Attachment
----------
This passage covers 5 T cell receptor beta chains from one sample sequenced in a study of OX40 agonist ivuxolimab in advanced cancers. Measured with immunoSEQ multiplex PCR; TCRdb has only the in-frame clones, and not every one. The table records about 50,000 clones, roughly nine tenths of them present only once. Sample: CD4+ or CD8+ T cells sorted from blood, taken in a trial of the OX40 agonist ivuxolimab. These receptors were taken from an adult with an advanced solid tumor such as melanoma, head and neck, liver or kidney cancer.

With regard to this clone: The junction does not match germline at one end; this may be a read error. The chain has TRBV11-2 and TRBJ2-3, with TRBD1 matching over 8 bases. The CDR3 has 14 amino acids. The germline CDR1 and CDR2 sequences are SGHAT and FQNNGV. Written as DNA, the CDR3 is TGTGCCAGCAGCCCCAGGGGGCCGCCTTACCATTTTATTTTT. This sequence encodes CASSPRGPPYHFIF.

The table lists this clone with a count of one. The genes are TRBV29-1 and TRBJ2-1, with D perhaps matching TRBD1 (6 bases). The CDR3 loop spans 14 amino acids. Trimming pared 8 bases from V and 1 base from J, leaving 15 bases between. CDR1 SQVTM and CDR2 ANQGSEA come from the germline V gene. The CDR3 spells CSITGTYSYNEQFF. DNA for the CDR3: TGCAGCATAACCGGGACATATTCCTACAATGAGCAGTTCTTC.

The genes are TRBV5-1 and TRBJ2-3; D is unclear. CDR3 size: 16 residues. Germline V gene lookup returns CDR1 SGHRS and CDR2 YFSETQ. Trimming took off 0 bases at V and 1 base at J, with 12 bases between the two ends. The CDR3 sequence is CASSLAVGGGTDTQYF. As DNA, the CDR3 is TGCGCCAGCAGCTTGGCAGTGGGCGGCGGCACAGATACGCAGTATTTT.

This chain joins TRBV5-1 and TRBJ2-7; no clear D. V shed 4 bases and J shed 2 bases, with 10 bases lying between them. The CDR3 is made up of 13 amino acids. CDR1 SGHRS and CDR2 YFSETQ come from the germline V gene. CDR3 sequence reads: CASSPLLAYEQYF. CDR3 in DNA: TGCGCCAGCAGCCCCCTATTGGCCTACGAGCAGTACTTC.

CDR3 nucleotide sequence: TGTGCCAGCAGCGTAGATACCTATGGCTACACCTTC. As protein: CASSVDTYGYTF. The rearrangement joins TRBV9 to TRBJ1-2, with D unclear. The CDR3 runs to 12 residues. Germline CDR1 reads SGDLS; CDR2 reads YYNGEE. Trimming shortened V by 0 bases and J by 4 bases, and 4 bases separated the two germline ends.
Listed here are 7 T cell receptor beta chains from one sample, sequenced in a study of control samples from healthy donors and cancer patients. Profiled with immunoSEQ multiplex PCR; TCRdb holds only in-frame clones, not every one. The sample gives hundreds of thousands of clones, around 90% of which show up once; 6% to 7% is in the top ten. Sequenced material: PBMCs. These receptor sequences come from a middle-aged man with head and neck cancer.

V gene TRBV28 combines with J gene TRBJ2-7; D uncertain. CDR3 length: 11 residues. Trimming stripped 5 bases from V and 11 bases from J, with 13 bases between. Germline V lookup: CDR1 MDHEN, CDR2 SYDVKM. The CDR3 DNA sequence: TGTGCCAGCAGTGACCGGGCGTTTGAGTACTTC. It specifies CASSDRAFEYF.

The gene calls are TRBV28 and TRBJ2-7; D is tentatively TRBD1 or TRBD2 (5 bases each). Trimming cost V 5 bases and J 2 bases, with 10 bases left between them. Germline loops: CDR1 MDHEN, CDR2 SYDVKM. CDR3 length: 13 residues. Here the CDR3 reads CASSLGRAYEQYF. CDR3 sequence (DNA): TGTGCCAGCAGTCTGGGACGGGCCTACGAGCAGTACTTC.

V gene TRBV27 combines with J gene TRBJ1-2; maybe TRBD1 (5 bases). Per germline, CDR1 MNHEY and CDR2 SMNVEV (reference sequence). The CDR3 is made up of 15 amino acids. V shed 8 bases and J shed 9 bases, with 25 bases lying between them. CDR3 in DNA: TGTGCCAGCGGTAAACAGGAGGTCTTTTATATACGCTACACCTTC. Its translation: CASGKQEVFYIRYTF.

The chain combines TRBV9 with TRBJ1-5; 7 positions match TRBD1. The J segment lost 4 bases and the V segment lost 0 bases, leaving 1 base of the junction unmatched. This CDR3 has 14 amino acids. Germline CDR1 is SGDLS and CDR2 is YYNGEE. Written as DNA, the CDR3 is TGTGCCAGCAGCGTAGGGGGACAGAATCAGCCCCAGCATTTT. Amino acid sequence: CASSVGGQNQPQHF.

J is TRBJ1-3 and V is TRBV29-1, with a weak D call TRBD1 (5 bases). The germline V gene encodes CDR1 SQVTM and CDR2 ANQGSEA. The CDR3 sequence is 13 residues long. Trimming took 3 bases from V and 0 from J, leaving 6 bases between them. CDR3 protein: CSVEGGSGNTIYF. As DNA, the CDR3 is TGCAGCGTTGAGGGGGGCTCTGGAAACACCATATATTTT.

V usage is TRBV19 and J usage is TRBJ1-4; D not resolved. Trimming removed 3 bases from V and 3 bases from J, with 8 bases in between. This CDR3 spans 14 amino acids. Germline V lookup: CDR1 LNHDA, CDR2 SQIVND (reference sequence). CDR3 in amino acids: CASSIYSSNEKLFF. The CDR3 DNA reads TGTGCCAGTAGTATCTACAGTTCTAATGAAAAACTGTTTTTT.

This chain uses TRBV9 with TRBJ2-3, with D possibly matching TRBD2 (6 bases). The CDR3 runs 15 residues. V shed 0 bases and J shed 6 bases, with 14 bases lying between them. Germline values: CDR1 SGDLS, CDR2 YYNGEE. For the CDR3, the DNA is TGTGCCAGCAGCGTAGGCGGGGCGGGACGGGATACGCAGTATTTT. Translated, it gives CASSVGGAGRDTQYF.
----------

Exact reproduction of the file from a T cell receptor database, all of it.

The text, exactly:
This passage covers 5 T cell receptor beta chains from one sample sequenced in a study of OX40 agonist ivuxolimab in advanced cancers. Measured with immunoSEQ multiplex PCR; TCRdb has only the in-frame clones, and not every one. The table records about 50,000 clones, roughly nine tenths of them present only once. Sample: CD4+ or CD8+ T cells sorted from blood, taken in a trial of the OX40 agonist ivuxolimab. These receptors were taken from an adult with an advanced solid tumor such as melanoma, head and neck, liver or kidney cancer.

With regard to this clone: The junction does not match germline at one end; this may be a read error. The chain has TRBV11-2 and TRBJ2-3, with TRBD1 matching over 8 bases. The CDR3 has 14 amino acids. The germline CDR1 and CDR2 sequences are SGHAT and FQNNGV. Written as DNA, the CDR3 is TGTGCCAGCAGCCCCAGGGGGCCGCCTTACCATTTTATTTTT. This sequence encodes CASSPRGPPYHFIF.

The table lists this clone with a count of one. The genes are TRBV29-1 and TRBJ2-1, with D perhaps matching TRBD1 (6 bases). The CDR3 loop spans 14 amino acids. Trimming pared 8 bases from V and 1 base from J, leaving 15 bases between. CDR1 SQVTM and CDR2 ANQGSEA come from the germline V gene. The CDR3 spells CSITGTYSYNEQFF. DNA for the CDR3: TGCAGCATAACCGGGACATATTCCTACAATGAGCAGTTCTTC.

The genes are TRBV5-1 and TRBJ2-3; D is unclear. CDR3 size: 16 residues. Germline V gene lookup returns CDR1 SGHRS and CDR2 YFSETQ. Trimming took off 0 bases at V and 1 base at J, with 12 bases between the two ends. The CDR3 sequence is CASSLAVGGGTDTQYF. As DNA, the CDR3 is TGCGCCAGCAGCTTGGCAGTGGGCGGCGGCACAGATACGCAGTATTTT.

This chain joins TRBV5-1 and TRBJ2-7; no clear D. V shed 4 bases and J shed 2 bases, with 10 bases lying between them. The CDR3 is made up of 13 amino acids. CDR1 SGHRS and CDR2 YFSETQ come from the germline V gene. CDR3 sequence reads: CASSPLLAYEQYF. CDR3 in DNA: TGCGCCAGCAGCCCCCTATTGGCCTACGAGCAGTACTTC.

CDR3 nucleotide sequence: TGTGCCAGCAGCGTAGATACCTATGGCTACACCTTC. As protein: CASSVDTYGYTF. The rearrangement joins TRBV9 to TRBJ1-2, with D unclear. The CDR3 runs to 12 residues. Germline CDR1 reads SGDLS; CDR2 reads YYNGEE. Trimming shortened V by 0 bases and J by 4 bases, and 4 bases separated the two germline ends.
Listed here are 7 T cell receptor beta chains from one sample, sequenced in a study of control samples from healthy donors and cancer patients. Profiled with immunoSEQ multiplex PCR; TCRdb holds only in-frame clones, not every one. The sample gives hundreds of thousands of clones, around 90% of which show up once; 6% to 7% is in the top ten. Sequenced material: PBMCs. These receptor sequences come from a middle-aged man with head and neck cancer.

V gene TRBV28 combines with J gene TRBJ2-7; D uncertain. CDR3 length: 11 residues. Trimming stripped 5 bases from V and 11 bases from J, with 13 bases between. Germline V lookup: CDR1 MDHEN, CDR2 SYDVKM. The CDR3 DNA sequence: TGTGCCAGCAGTGACCGGGCGTTTGAGTACTTC. It specifies CASSDRAFEYF.

The gene calls are TRBV28 and TRBJ2-7; D is tentatively TRBD1 or TRBD2 (5 bases each). Trimming cost V 5 bases and J 2 bases, with 10 bases left between them. Germline loops: CDR1 MDHEN, CDR2 SYDVKM. CDR3 length: 13 residues. Here the CDR3 reads CASSLGRAYEQYF. CDR3 sequence (DNA): TGTGCCAGCAGTCTGGGACGGGCCTACGAGCAGTACTTC.

V gene TRBV27 combines with J gene TRBJ1-2; maybe TRBD1 (5 bases). Per germline, CDR1 MNHEY and CDR2 SMNVEV (reference sequence). The CDR3 is made up of 15 amino acids. V shed 8 bases and J shed 9 bases, with 25 bases lying between them. CDR3 in DNA: TGTGCCAGCGGTAAACAGGAGGTCTTTTATATACGCTACACCTTC. Its translation: CASGKQEVFYIRYTF.

The chain combines TRBV9 with TRBJ1-5; 7 positions match TRBD1. The J segment lost 4 bases and the V segment lost 0 bases, leaving 1 base of the junction unmatched. This CDR3 has 14 amino acids. Germline CDR1 is SGDLS and CDR2 is YYNGEE. Written as DNA, the CDR3 is TGTGCCAGCAGCGTAGGGGGACAGAATCAGCCCCAGCATTTT. Amino acid sequence: CASSVGGQNQPQHF.

J is TRBJ1-3 and V is TRBV29-1, with a weak D call TRBD1 (5 bases). The germline V gene encodes CDR1 SQVTM and CDR2 ANQGSEA. The CDR3 sequence is 13 residues long. Trimming took 3 bases from V and 0 from J, leaving 6 bases between them. CDR3 protein: CSVEGGSGNTIYF. As DNA, the CDR3 is TGCAGCGTTGAGGGGGGCTCTGGAAACACCATATATTTT.

V usage is TRBV19 and J usage is TRBJ1-4; D not resolved. Trimming removed 3 bases from V and 3 bases from J, with 8 bases in between. This CDR3 spans 14 amino acids. Germline V lookup: CDR1 LNHDA, CDR2 SQIVND (reference sequence). CDR3 in amino acids: CASSIYSSNEKLFF. The CDR3 DNA reads TGTGCCAGTAGTATCTACAGTTCTAATGAAAAACTGTTTTTT.

This chain uses TRBV9 with TRBJ2-3, with D possibly matching TRBD2 (6 bases). The CDR3 runs 15 residues. V shed 0 bases and J shed 6 bases, with 14 bases lying between them. Germline values: CDR1 SGDLS, CDR2 YYNGEE. For the CDR3, the DNA is TGTGCCAGCAGCGTAGGCGGGGCGGGACGGGATACGCAGTATTTT. Translated, it gives CASSVGGAGRDTQYF.